Depression, anxiety or stress can all have very real and serious physical manifestations, whether it’s in our posture, our respiratory or digestive system, or our skin. All are common reasons for neck pain, back pain or physical stresses and strains, headaches, dizziness or poor diet.
At some point in our lives we will come across stressful situations, which may possibly trigger episodes of stress, anxiety or depression. All three are risk factors for the onset of lower back pain.
Hints and Tips
- Try to get to the source of what is making you stressed and anxious. Then, if possible, try to eliminate these factors. It may be that you have suffered from a recent trauma or grief, which will be having a very real and understandable impact on your health. Alternatively, the source of your stress may be environmental – perhaps you are struggling at work or at home.
- Getting to the root of what is causing your stress, anxiety or depression is sometimes easier said than done. This is why it’s important to visit your GP at the earliest possible opportunity. They may recommend seeing a therapist or counsellor.
- Take some time out from your schedule to undertake breathing exercises or meditation. It’s also worth looking at mindfulness, which has become an increasingly popular way of minimising both physical and mental stress.
- Since stress and anxiety have been known to cause musculoskeletal problems, it’s also worth taking advantage of a Deep Tissue massage, Hot Stone massage or Aromatherapy treatment, as this can help to relieve the physical manifestations of stress, anxiety or depression.
Whether we’re lying or sitting down, the furniture we use in our everyday lives can cause us back pain without our realising it, especially if the furniture is not correct for your particular body type or posture.
It may surprise you how many musculoskeletal tensions and stresses are caused by an inappopriate sofa, chair, pillow or mattress. Posture and furniture are two factors we are often asked about here at Bodytonic.
Hints and Tips
- Make sure your mattress is the right fit for your back, as a poor quality mattress is often one of the most common reasons for back pain and muscle tension. There are a number of things you can do to make sure your mattress is providing you with the support you need. Firstly, make sure you shop around at a few shops and showrooms and get some expert advice before you buy. Secondly, make sure you talk to a physical therapist; they can advise you on what is the best purchase for your particular posture.
- The same is true for pillows; a manual or physical therapist can advise you on the best pillow purchase to help your posture and ensure the best night’s sleep. And as we mentioned above, shopping around and trying out different pillows before you buy will not do you any harm.
- Make sure that all the sofas and chairs in your house are providing adequate support for your back. If they are old, or in need of replacement, then do so as soon as possible. Use cushions to add extra support to your sofa or chair if needs be.
Weight gain & obesity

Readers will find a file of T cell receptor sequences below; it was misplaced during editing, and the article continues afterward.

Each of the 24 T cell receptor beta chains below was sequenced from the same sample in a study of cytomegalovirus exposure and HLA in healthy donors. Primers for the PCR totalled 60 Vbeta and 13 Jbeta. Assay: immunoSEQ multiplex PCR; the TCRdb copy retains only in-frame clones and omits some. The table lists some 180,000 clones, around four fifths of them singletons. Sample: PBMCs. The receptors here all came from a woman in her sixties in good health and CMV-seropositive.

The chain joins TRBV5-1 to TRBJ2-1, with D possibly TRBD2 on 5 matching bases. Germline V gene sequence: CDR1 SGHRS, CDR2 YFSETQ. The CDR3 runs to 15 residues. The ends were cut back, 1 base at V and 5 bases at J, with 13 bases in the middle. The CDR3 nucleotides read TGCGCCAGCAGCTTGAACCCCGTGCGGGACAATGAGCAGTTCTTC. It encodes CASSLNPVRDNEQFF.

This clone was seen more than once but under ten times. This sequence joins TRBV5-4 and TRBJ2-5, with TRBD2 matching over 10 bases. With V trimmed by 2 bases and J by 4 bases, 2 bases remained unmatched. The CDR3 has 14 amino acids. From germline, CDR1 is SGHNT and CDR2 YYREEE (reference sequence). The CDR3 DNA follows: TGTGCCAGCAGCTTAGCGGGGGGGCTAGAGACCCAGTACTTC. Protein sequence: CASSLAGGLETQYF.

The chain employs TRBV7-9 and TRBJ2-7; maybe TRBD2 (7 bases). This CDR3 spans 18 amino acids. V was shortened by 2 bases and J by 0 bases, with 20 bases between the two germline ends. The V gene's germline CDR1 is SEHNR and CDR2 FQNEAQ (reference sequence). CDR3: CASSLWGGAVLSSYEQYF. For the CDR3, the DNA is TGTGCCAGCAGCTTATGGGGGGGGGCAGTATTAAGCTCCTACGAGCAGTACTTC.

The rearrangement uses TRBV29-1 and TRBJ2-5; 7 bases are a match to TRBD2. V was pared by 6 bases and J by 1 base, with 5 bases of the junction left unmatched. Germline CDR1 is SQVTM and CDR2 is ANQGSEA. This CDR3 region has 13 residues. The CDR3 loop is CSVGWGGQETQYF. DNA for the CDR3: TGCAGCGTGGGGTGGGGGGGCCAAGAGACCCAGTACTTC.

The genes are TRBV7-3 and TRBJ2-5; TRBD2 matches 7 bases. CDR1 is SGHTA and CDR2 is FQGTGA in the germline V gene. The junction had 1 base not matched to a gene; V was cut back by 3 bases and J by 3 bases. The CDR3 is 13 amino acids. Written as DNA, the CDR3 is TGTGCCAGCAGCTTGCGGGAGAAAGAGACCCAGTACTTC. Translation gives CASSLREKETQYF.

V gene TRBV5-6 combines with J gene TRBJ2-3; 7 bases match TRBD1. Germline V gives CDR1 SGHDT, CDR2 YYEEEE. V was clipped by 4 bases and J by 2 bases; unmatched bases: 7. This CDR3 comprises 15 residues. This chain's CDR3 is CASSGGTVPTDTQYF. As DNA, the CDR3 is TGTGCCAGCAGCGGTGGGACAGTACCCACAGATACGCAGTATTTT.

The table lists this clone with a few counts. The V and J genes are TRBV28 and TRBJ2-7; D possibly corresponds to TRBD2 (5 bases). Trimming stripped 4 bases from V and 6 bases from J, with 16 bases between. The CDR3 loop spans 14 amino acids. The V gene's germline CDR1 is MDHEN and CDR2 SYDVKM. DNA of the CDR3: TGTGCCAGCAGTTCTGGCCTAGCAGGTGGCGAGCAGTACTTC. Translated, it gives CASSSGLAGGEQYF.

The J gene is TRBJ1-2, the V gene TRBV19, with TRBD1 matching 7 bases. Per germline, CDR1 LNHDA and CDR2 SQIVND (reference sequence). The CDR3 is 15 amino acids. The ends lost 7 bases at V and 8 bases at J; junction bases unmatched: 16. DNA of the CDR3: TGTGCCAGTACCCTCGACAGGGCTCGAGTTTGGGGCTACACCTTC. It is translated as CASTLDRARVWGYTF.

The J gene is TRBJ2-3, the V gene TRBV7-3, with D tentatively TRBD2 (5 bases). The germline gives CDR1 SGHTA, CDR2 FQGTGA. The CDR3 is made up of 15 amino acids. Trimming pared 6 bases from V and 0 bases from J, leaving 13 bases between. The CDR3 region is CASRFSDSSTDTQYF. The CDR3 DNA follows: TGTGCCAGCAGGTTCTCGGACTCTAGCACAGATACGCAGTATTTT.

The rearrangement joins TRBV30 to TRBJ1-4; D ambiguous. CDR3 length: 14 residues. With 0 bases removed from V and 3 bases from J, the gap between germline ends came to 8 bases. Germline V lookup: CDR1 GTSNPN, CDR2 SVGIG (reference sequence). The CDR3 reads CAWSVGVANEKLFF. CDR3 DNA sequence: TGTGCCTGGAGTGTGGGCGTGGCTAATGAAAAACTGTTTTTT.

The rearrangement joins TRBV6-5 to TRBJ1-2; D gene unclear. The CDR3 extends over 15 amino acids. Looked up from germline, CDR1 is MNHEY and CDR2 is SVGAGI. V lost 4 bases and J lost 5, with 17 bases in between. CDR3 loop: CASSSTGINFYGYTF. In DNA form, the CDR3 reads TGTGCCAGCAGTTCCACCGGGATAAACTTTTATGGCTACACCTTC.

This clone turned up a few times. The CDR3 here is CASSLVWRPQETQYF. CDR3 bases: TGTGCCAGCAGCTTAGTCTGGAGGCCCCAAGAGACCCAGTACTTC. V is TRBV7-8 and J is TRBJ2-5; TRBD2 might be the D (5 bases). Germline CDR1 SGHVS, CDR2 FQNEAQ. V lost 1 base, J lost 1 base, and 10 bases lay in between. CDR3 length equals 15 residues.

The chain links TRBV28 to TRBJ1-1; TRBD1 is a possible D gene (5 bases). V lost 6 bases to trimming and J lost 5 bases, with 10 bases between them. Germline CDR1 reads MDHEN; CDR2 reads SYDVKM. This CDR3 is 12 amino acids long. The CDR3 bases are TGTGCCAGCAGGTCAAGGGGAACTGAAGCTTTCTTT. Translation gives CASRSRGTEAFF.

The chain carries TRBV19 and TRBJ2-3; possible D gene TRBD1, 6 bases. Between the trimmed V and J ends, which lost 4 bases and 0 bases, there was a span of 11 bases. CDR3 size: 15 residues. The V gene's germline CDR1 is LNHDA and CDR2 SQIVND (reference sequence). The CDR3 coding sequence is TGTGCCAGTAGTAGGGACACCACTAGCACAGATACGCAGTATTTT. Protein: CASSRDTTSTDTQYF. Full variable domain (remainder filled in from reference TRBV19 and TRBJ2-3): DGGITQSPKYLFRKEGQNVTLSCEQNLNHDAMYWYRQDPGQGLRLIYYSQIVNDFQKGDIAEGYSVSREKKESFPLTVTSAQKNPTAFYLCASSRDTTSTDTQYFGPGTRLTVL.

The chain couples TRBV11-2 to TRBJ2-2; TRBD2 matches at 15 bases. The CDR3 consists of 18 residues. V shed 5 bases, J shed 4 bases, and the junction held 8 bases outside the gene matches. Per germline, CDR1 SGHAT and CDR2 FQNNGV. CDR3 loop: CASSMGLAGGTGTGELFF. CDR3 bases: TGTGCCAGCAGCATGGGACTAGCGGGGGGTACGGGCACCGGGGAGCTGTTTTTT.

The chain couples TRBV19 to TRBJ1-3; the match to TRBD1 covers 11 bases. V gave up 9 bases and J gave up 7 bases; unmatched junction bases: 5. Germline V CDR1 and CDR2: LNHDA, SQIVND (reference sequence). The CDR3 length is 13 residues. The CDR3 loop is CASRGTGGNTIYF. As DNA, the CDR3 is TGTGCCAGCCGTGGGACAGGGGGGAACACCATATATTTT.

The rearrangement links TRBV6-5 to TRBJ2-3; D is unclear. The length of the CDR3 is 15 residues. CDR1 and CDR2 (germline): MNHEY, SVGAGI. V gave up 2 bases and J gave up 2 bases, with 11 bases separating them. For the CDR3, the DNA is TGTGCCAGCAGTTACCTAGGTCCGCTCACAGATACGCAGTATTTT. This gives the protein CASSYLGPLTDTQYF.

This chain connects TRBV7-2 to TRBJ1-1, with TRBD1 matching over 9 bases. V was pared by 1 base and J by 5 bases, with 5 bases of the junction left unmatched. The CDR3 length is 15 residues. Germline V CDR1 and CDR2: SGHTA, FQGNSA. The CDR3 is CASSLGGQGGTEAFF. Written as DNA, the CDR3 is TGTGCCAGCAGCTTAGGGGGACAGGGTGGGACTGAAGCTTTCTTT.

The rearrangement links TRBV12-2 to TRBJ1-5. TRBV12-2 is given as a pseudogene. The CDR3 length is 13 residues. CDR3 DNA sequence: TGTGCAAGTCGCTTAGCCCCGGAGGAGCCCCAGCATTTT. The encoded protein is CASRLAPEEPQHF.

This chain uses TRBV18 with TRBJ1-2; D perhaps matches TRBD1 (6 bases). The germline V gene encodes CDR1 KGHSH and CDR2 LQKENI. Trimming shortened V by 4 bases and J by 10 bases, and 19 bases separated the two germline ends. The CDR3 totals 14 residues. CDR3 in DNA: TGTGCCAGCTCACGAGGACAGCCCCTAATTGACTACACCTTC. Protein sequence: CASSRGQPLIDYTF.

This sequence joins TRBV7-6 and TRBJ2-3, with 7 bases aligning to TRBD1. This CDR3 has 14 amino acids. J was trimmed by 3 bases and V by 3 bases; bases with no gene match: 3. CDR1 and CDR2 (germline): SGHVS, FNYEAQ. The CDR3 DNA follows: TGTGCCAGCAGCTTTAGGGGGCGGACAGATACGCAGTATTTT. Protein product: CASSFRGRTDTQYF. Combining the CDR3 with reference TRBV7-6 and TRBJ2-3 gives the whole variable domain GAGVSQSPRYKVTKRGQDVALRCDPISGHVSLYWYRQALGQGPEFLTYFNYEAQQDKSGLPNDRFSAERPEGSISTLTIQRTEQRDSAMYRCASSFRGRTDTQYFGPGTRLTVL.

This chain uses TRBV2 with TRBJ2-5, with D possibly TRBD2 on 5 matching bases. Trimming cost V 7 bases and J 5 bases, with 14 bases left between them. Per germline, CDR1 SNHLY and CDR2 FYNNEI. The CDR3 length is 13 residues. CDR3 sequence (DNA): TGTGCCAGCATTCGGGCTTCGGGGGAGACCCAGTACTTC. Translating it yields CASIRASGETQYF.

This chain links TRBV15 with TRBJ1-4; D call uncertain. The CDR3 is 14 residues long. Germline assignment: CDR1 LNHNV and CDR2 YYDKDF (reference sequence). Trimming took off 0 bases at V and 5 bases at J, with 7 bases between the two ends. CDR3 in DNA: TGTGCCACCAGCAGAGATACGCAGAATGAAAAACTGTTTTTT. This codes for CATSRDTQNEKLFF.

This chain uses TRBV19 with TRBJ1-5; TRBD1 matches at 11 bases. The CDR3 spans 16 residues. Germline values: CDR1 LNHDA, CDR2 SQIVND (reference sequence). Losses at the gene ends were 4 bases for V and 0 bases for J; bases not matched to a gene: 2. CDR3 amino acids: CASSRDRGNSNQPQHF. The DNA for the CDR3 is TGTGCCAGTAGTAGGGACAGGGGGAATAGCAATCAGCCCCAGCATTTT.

Perhaps one of the biggest causes of unexpected back pain, muscle stress or strain is weight gain and/or obesity. According to the NHS, joint and back pain are one of the numerous problems associated with obesity.
Obesity and weight gain mean that breathlessness and an inability to do physical activity are more likely, which will in turn heighten the likelihood of physical strain and muscle ache.
Hints and Tips
- Tackling obesity is best achieved through eating healthily, reducing calorie intake and partaking in regular exercise.
- You may wish to book an appointment with a GP, or weight loss professional (e.g. dietician) to help plan a weight loss programme.
- Joining a weight loss group or running club, or even your local gym, are all great ways to structure your weight loss and encourage physical and mental well-being.
The common thread which has linked together the six other posts in this blog, is the importance of posture. Everybody has a different posture and there is no “perfect” posture. Whilst some people will have very specific postural complaints, some will have developed complaints arising from any number of contributing factors and environmental issues discussed in this blog.
These can include laptop/tablet/phone use, stress and anxiety, lack of physical activity/exercise or uncomfortable furniture. Posture is absolutely key to your physical and mental well-being, and whilst the perfect posture may seem a distant aspiration, it is something to strive for as you.
Hints and Tips
- As well as following the advice mentioned above, it’s always useful to remember that trained professionals such as osteopaths and physiotherapists can advise you on the cause of pain and discomfort and on the correct treatment/rehabilitation for you.
- It’s also worth considering your daily habits, and any external factors which may be affecting your posture overall. We have already covered the importance of comfortable furniture and a firm mattress; however it’s also worth mentioning the importance of carrying a backpack/satchel properly. Failure to do this can create spine and posture problems over an extended period of time.